Finding Your Medicine in Mexico

Medicines: Tablets and Capsules

We were recently asked by a couple considering moving to Mexico whether a life-saving US-manufactured drug will be available here, and what the local brand name of the drug would be. It’s not an uncommon question: many people considering Mexico as a place to live often ask whether they can get their medicines locally.

The answer in an overwhelming number of situations is “yes,” although discovering what that medicine is called here, and if it is the exact same brand, or chemically the same as the brand you take in your home country, will require some investigation.

Here are some suggestions that may help.

Drugs are marketed under different names in different countries, but the chemical name of the medicine you are taking should not vary. You can find out what the chemical name is from your pharmacist and/or the information fact sheet that the drug is shipped with.

One of the best ways to make certain your usual drug and a Mexican drug are the same is to look at the chemical diagram on the information sheet. If they are exactly the same, then it is the same chemical, although the dosage and form (e.g. number of mg and capsule vs. pill) may be different. You can also find information about many domestic and foreign brands here.

Another way to investigate this is to contact the manufacturer of your pharmaceutical and ask them if the specific drug you need is distributed in Mexico. If it is, what name it trades under here. If they don’t distribute in Mexico directly, ask if they have a Mexican affiliate, as oftentimes a foreign company wishing to operate in Mexico must open a separate business here to trade regulated products.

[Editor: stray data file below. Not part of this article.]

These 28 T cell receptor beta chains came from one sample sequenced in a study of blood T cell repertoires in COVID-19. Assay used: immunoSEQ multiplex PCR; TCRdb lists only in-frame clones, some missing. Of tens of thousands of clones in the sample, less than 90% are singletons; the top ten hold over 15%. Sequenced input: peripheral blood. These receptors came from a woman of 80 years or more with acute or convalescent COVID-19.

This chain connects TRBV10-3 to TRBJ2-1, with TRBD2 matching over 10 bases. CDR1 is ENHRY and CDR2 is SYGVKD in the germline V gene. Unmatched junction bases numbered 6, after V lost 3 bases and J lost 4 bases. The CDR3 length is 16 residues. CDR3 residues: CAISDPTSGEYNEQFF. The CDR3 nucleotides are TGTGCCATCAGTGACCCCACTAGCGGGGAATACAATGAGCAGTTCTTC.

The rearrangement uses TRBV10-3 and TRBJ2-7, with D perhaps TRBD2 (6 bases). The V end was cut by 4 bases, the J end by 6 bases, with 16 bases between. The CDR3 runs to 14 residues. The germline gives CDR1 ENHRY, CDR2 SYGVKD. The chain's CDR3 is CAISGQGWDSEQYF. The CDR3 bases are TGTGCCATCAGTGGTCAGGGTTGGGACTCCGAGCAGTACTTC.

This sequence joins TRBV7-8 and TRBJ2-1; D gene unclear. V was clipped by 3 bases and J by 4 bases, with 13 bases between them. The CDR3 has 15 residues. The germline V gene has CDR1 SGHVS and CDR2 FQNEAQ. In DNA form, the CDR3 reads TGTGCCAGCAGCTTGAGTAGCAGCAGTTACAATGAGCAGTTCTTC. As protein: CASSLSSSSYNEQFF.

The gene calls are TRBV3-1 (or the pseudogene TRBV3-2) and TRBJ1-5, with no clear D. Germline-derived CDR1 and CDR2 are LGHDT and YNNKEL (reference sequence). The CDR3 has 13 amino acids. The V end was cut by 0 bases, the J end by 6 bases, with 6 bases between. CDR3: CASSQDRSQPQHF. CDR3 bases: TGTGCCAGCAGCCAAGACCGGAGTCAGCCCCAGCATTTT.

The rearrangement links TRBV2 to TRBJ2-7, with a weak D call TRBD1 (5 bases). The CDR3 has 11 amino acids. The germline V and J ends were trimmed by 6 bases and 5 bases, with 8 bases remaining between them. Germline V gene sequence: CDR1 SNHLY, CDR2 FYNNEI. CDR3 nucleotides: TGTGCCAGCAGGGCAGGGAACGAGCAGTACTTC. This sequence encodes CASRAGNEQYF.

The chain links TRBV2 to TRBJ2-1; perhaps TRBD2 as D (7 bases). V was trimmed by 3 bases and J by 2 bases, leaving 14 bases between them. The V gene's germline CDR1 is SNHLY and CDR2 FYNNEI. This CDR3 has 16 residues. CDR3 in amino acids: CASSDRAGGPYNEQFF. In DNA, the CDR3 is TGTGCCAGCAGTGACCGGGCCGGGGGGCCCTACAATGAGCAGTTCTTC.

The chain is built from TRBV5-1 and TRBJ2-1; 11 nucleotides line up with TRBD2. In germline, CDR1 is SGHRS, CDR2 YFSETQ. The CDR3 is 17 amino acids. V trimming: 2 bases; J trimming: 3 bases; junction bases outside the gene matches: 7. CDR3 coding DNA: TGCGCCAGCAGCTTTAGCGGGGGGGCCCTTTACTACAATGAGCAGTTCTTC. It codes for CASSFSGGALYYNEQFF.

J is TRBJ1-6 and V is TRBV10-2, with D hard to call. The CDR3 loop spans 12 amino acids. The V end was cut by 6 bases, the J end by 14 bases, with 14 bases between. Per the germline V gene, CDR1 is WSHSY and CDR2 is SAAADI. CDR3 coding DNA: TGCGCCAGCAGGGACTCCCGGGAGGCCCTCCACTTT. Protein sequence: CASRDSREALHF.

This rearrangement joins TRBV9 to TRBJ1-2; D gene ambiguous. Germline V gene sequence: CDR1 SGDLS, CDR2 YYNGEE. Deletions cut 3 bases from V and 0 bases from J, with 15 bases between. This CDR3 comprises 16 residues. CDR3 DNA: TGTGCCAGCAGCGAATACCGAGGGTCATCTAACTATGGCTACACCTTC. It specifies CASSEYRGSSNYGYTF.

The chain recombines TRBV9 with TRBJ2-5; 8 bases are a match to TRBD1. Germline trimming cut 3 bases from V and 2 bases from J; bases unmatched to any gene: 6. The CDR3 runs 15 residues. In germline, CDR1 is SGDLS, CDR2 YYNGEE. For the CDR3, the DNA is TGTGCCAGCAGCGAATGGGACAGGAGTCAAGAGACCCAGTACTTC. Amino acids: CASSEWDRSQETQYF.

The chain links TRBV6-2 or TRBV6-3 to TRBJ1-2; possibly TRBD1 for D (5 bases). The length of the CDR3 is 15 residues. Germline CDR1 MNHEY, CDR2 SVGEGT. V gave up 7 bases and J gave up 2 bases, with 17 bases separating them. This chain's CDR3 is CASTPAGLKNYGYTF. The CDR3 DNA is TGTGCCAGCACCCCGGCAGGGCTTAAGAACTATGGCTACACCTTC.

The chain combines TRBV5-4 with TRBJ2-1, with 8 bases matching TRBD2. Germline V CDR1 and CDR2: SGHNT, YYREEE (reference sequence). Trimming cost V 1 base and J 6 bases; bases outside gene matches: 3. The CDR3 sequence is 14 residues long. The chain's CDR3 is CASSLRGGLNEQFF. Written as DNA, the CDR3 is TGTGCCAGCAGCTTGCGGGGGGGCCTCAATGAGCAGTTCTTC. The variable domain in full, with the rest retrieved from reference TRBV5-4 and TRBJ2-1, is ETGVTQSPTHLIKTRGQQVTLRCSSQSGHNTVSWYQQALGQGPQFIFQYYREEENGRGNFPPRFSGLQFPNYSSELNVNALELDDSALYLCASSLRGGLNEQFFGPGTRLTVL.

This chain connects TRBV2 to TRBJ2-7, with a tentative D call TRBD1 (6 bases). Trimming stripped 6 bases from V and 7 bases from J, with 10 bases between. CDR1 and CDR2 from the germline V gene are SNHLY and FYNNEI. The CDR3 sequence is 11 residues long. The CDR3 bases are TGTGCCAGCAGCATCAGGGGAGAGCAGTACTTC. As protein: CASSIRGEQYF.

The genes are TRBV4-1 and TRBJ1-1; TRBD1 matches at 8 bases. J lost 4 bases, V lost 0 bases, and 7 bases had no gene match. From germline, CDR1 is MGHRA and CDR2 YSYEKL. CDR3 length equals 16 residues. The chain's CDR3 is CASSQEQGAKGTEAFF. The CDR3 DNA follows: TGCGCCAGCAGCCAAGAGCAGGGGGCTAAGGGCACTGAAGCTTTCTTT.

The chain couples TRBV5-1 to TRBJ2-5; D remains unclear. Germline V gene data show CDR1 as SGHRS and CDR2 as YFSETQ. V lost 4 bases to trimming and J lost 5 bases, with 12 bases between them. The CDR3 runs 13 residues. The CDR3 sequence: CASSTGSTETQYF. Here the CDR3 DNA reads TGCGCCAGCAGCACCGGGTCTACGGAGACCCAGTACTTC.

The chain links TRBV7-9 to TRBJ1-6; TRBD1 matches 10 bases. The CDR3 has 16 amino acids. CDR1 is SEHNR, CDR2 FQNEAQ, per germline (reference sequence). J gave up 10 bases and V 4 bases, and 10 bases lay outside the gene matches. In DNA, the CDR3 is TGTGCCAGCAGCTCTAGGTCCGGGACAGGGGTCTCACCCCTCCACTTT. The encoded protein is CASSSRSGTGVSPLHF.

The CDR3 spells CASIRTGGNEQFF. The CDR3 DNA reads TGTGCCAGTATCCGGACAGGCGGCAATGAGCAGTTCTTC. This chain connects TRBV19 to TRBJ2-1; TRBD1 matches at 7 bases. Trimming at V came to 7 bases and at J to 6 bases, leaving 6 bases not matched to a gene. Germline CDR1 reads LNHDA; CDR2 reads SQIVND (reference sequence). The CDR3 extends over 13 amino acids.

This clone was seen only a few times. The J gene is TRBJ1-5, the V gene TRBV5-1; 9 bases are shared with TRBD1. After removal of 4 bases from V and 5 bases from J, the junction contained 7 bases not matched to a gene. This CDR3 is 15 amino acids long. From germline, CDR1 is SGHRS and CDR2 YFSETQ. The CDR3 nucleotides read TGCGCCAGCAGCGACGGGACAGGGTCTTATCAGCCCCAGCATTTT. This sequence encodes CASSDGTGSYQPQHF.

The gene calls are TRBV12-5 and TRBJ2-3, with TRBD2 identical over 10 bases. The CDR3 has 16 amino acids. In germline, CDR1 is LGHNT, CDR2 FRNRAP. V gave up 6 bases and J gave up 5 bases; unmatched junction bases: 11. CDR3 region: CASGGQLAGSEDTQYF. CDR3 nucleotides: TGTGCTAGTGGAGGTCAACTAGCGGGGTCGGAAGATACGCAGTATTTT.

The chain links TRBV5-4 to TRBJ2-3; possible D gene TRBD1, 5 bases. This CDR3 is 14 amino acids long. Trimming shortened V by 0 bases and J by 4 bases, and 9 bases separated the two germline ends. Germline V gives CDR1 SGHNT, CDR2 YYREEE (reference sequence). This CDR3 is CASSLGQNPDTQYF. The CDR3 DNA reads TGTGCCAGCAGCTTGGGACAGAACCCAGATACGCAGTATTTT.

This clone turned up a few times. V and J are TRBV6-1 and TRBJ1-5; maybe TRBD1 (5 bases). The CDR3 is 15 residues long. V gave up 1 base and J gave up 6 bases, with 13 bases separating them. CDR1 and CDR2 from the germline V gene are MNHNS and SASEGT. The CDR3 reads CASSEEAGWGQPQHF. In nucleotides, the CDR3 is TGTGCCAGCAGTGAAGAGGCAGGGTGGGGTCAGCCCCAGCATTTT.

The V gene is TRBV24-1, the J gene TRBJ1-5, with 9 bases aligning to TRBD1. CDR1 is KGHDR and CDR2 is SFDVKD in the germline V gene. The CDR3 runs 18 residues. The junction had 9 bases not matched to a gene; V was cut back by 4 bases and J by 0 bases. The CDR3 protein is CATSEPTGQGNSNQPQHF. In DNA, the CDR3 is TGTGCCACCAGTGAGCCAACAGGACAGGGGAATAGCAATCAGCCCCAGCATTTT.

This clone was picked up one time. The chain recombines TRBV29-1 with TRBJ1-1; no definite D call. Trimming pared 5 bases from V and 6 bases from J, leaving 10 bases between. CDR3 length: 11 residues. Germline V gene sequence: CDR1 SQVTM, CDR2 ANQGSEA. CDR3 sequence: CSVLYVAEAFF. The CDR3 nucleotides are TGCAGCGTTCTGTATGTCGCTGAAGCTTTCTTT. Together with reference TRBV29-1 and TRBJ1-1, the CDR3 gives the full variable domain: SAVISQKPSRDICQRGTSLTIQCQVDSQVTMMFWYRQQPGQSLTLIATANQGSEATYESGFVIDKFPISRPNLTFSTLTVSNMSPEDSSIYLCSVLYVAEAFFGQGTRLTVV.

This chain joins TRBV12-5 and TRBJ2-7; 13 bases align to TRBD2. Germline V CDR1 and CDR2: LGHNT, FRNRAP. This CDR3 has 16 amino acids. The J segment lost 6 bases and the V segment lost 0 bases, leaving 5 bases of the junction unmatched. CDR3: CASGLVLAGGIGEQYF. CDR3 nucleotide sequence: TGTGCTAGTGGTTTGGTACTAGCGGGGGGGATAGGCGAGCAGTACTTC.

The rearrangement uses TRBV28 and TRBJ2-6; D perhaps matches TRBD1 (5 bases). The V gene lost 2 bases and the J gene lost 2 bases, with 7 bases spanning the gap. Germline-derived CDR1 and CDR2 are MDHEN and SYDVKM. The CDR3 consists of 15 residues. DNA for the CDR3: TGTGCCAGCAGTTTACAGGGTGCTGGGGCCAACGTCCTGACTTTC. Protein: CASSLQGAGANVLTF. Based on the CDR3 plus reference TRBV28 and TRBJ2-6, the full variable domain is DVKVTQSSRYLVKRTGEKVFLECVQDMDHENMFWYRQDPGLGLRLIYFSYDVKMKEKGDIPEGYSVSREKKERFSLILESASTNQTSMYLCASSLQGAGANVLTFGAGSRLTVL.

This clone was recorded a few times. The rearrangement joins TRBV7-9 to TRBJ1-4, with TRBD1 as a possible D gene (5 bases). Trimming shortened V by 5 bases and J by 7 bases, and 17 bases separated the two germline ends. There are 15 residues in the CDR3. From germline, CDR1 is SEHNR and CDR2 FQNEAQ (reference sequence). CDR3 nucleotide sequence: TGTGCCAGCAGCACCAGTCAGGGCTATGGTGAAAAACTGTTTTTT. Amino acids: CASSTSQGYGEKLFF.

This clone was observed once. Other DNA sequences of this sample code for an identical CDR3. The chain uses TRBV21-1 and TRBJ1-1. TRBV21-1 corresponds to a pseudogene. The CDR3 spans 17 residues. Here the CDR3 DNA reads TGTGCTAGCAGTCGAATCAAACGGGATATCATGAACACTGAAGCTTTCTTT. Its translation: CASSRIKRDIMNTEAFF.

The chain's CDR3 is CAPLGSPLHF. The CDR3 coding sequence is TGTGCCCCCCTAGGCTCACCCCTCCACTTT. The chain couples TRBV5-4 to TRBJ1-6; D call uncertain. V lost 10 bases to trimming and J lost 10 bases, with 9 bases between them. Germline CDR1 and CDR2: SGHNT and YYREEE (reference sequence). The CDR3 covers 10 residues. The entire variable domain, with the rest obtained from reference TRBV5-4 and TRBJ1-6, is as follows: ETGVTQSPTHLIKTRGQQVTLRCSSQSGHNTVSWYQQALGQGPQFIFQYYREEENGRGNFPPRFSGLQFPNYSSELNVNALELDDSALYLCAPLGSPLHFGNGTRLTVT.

If the drug is distributed under license in Mexico, contact the Mexican company and ask them about the medicine you are looking for. Ask using the generic chemical name, not the brand name. If they do have it, ask what name it trades under in Mexico and where it is distributed.

Another way to find out the name of your medicine is to ask a pharmacist in Mexico. While there are many farmacias here, not all pharmacies are the same. If you are looking for US, Canadian or European drugs or their Mexican equivalent in Mexico, you are most likely to find them in larger pharmacy chains and stores like Sanborns.